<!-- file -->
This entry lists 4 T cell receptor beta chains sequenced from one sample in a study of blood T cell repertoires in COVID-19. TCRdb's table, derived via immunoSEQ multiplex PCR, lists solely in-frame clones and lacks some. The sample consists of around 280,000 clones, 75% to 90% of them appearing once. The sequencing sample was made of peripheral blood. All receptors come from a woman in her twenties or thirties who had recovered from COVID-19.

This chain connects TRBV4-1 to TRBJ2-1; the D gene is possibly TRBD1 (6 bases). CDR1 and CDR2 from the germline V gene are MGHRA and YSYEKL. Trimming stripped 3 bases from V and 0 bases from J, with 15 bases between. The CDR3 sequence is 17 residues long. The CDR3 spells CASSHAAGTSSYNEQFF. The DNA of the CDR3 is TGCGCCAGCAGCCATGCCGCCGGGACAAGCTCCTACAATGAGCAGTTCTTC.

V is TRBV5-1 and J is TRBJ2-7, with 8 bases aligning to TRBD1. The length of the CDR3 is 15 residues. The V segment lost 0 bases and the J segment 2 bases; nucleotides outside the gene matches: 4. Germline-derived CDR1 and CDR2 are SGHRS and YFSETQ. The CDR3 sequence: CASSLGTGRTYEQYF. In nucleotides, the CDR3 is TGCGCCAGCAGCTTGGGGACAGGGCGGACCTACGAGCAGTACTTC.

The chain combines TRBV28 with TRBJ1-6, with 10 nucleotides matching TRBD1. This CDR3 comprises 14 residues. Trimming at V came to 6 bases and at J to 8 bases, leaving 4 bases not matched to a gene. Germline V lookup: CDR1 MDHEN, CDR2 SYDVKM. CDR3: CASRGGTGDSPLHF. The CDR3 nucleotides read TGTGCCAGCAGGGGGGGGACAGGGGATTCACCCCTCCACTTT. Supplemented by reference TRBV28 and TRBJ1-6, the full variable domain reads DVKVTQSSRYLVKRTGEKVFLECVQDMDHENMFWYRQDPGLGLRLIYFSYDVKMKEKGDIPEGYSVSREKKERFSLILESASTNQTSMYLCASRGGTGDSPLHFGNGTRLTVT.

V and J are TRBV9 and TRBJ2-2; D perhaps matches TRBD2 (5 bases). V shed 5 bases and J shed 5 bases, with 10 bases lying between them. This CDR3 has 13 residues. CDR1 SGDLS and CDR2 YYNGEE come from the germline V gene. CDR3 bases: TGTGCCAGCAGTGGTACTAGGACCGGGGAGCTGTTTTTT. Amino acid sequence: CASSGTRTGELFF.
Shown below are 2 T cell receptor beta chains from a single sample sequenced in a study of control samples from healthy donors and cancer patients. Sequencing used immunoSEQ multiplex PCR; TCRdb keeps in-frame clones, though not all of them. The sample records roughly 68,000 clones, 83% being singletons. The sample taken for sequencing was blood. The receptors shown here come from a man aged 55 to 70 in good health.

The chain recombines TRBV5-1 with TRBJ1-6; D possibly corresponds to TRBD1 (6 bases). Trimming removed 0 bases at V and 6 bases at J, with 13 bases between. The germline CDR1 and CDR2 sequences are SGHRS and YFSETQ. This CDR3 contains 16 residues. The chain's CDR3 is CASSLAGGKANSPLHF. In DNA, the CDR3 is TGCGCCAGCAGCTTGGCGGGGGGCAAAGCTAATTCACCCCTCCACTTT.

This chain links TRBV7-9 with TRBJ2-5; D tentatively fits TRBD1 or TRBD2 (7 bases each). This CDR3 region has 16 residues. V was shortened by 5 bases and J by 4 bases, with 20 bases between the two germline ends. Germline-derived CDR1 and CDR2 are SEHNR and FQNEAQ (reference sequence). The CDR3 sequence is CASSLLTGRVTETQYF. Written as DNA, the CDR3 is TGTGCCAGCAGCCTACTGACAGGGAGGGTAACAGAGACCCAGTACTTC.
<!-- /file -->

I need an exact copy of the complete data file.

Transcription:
This entry lists 4 T cell receptor beta chains sequenced from one sample in a study of blood T cell repertoires in COVID-19. TCRdb's table, derived via immunoSEQ multiplex PCR, lists solely in-frame clones and lacks some. The sample consists of around 280,000 clones, 75% to 90% of them appearing once. The sequencing sample was made of peripheral blood. All receptors come from a woman in her twenties or thirties who had recovered from COVID-19.

This chain connects TRBV4-1 to TRBJ2-1; the D gene is possibly TRBD1 (6 bases). CDR1 and CDR2 from the germline V gene are MGHRA and YSYEKL. Trimming stripped 3 bases from V and 0 bases from J, with 15 bases between. The CDR3 sequence is 17 residues long. The CDR3 spells CASSHAAGTSSYNEQFF. The DNA of the CDR3 is TGCGCCAGCAGCCATGCCGCCGGGACAAGCTCCTACAATGAGCAGTTCTTC.

V is TRBV5-1 and J is TRBJ2-7, with 8 bases aligning to TRBD1. The length of the CDR3 is 15 residues. The V segment lost 0 bases and the J segment 2 bases; nucleotides outside the gene matches: 4. Germline-derived CDR1 and CDR2 are SGHRS and YFSETQ. The CDR3 sequence: CASSLGTGRTYEQYF. In nucleotides, the CDR3 is TGCGCCAGCAGCTTGGGGACAGGGCGGACCTACGAGCAGTACTTC.

The chain combines TRBV28 with TRBJ1-6, with 10 nucleotides matching TRBD1. This CDR3 comprises 14 residues. Trimming at V came to 6 bases and at J to 8 bases, leaving 4 bases not matched to a gene. Germline V lookup: CDR1 MDHEN, CDR2 SYDVKM. CDR3: CASRGGTGDSPLHF. The CDR3 nucleotides read TGTGCCAGCAGGGGGGGGACAGGGGATTCACCCCTCCACTTT. Supplemented by reference TRBV28 and TRBJ1-6, the full variable domain reads DVKVTQSSRYLVKRTGEKVFLECVQDMDHENMFWYRQDPGLGLRLIYFSYDVKMKEKGDIPEGYSVSREKKERFSLILESASTNQTSMYLCASRGGTGDSPLHFGNGTRLTVT.

V and J are TRBV9 and TRBJ2-2; D perhaps matches TRBD2 (5 bases). V shed 5 bases and J shed 5 bases, with 10 bases lying between them. This CDR3 has 13 residues. CDR1 SGDLS and CDR2 YYNGEE come from the germline V gene. CDR3 bases: TGTGCCAGCAGTGGTACTAGGACCGGGGAGCTGTTTTTT. Amino acid sequence: CASSGTRTGELFF.
Shown below are 2 T cell receptor beta chains from a single sample sequenced in a study of control samples from healthy donors and cancer patients. Sequencing used immunoSEQ multiplex PCR; TCRdb keeps in-frame clones, though not all of them. The sample records roughly 68,000 clones, 83% being singletons. The sample taken for sequencing was blood. The receptors shown here come from a man aged 55 to 70 in good health.

The chain recombines TRBV5-1 with TRBJ1-6; D possibly corresponds to TRBD1 (6 bases). Trimming removed 0 bases at V and 6 bases at J, with 13 bases between. The germline CDR1 and CDR2 sequences are SGHRS and YFSETQ. This CDR3 contains 16 residues. The chain's CDR3 is CASSLAGGKANSPLHF. In DNA, the CDR3 is TGCGCCAGCAGCTTGGCGGGGGGCAAAGCTAATTCACCCCTCCACTTT.

This chain links TRBV7-9 with TRBJ2-5; D tentatively fits TRBD1 or TRBD2 (7 bases each). This CDR3 region has 16 residues. V was shortened by 5 bases and J by 4 bases, with 20 bases between the two germline ends. Germline-derived CDR1 and CDR2 are SEHNR and FQNEAQ (reference sequence). The CDR3 sequence is CASSLLTGRVTETQYF. Written as DNA, the CDR3 is TGTGCCAGCAGCCTACTGACAGGGAGGGTAACAGAGACCCAGTACTTC.